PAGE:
Effluent filters are devices that can be affixed to outlets of septic tank and grease trap as pictured at right (Figure 1). The filter is a primary screening barrier designed to reduce the volume of solids passing out of the tank and through to the soil absorption system (SAS). If you were to pour unfiltered effluent from a septic tank into a clear glass (yuk!) and hold it up to the light, you would see that there are many fine particles of organic matter (and some inorganic material like fine grit) floating around. These particles, some barely visible to the human eye (and some that aren’t) are referred to as suspended solids. The measure of their abundance is referred to as Total Suspended Solids or TSS. Average TSS values from residences is 60-120 PPM. When these particles pass out of the septic tank into the leachfield, they settle in the small spaces between the soil, reducing the capacity of the soil to drain away the effluent. Given enough time, and aerobic (free exchange of oxygen) conditions, many of these organic particles break down into the basic components of water, carbon dioxide, and other simpler compounds. If too much of this organic matter is deposited on the soil interface however, the soil spaces clog and ponding of the effluent in the leachfield occurs. This results in anaerobic (no oxygen) conditions which further impedes the complete breakdown of wastes.
By retaining more of the suspended solids in the septic tank and reducing the amount of organic material that “demands” oxygen to breakdown (technically this is called reducing the Biochemical Oxygen Demand or BOD) that passes into the leachfield, the performance of the leachfield in breaking down waste can be improved. This results in a longer leachfield “life”. The goal of a good effluent filter is to do exactly this – prevent the passage of suspended organic and inorganic materials into the leachfield, while not impeding the flow of effluent to the point where it backs up into the building. Effluent filters perform this function by providing either screens or directing the flow across areas where the suspended material becomes trapped or settles out.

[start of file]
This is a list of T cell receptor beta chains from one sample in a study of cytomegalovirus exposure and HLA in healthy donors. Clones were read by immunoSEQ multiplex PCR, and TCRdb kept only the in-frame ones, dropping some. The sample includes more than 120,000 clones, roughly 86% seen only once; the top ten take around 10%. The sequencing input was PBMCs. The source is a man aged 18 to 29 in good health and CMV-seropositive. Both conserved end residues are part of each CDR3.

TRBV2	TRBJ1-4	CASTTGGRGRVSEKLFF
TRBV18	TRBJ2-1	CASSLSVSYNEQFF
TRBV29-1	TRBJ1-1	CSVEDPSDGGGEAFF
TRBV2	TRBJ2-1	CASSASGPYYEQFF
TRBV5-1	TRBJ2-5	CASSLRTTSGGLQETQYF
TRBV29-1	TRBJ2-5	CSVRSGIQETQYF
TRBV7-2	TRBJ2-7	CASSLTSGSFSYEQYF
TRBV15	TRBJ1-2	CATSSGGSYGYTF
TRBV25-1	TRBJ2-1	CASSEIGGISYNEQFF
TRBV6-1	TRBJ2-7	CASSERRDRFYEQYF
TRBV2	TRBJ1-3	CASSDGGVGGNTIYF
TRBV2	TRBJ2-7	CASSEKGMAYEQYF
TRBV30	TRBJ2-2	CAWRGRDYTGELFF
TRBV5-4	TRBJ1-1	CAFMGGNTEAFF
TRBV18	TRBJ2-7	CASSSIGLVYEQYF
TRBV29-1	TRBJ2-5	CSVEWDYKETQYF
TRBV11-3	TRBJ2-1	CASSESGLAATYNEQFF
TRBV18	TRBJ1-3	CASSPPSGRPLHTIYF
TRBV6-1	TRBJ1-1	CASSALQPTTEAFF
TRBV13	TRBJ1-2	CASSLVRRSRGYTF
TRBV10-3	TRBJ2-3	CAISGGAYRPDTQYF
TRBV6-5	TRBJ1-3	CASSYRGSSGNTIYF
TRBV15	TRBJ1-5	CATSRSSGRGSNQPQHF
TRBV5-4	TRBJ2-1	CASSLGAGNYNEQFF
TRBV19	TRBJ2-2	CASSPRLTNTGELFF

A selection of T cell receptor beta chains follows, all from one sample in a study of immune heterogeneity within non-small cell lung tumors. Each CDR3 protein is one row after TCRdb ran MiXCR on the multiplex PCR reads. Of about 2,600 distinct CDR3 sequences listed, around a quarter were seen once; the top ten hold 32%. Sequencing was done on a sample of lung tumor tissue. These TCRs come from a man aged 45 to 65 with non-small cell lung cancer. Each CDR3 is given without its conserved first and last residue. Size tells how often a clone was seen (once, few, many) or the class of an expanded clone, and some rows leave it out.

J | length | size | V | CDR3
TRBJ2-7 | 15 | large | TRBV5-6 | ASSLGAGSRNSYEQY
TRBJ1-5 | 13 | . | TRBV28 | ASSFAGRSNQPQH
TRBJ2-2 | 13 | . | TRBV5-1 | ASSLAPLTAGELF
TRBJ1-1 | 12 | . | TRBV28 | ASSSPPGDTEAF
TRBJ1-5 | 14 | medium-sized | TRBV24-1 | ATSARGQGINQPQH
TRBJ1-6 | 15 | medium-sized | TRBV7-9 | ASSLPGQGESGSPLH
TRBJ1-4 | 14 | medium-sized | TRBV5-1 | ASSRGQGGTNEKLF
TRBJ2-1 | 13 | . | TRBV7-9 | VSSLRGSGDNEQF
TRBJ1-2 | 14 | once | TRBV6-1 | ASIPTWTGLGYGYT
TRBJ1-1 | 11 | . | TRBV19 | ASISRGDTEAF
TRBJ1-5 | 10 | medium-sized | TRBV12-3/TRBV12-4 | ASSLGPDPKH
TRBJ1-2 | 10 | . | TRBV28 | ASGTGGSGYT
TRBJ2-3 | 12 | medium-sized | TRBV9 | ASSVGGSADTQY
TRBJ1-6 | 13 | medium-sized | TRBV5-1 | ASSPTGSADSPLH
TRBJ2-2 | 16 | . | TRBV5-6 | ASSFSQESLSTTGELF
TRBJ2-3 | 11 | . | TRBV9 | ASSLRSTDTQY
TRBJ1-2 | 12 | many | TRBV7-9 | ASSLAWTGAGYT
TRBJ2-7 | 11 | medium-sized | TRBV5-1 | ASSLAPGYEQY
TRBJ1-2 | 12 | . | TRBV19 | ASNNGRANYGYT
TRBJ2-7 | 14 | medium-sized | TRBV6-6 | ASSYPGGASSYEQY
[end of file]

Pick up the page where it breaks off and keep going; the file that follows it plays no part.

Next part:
The effluent filter is most commonly a simple device that fits into the discharge tee of a septic tank as pictured here. For a household, a 4-inch diameter filter is used. New tanks can easily accommodate the filter installation, while previously installed tanks can often be retrofitted. In some cases, where an effluent filter is desired but a precast baffle is in place (as opposed to a PVC sanitary tee) it may be necessary to install a filter chamber along the outlet pipe between the tank and D-box. This is illustrated in Figure 2 . In addition to acting as a filter, the effluent screen acts as a substrate on which organisms can grow and digest the trapped waste. The mass of organisms and trapped waste eventually grows on the filter to the point where the weight causes it to slough off into the tank below and undergo subsequent anaerobic digestion.
There are a variety of filter sizes to accommodate facilities’ daily design flows. Large systems may require multiple filters going through a manifold arrangement in order to meet the daily flow rate as shown in top view in Figure 3 By utilizing a manifold configuration with the appropriate filter size(s) any tank or grease trap’s daily design flow can be accommodated.
HOW WELL DO EFFLUENT FILTERS WORK?
Until recently, most of the information on the effectiveness of effluent filters has been intuitive and anecdotal. Promotional literature from one of the approved effluent filter companies, Orenco Systems Incorporated (OSI) reported that the average TSS from their filter is less than 30 PPM. TSS levels in unfiltered effluent range from 60-120 PPM. Zabel Environmental Technology’s model A100 (a larger residential unit) in tests performed by Tennessee Technological University averaged a 49% reduction in TSS and a 32% reduction in BOD. The actual performance in any particular situation will depend on a number of factors, the most important of which is daily flow. Both Zabel and OSI provide sizing-criteria charts so that you can size your filter appropriately.
As you might guess, if it has to do with the septic system, it needs a state approval. All three companies shown in Figure 4 have approvals for various models of effluent filters that they market. In general, the approvals have the following conditions:
1) Prior to sale of the product, the owner of the system shall be provided with a copy of the approval and its conditions by the distributor of the filter.
2) Prior to installation in an existing system, the owner shall obtain approval from the Board of Health for the proposed modification of the system.
3) All septic tanks in which the effluent filter is to be installed must have a 18″ or 20″ manhole over the outlet tee (approval letters between the three manufacturers differ because of the date and code under which they were approved). In addition, both the inlet and outlet manhole covers must clearly note the system is equipped with the filter.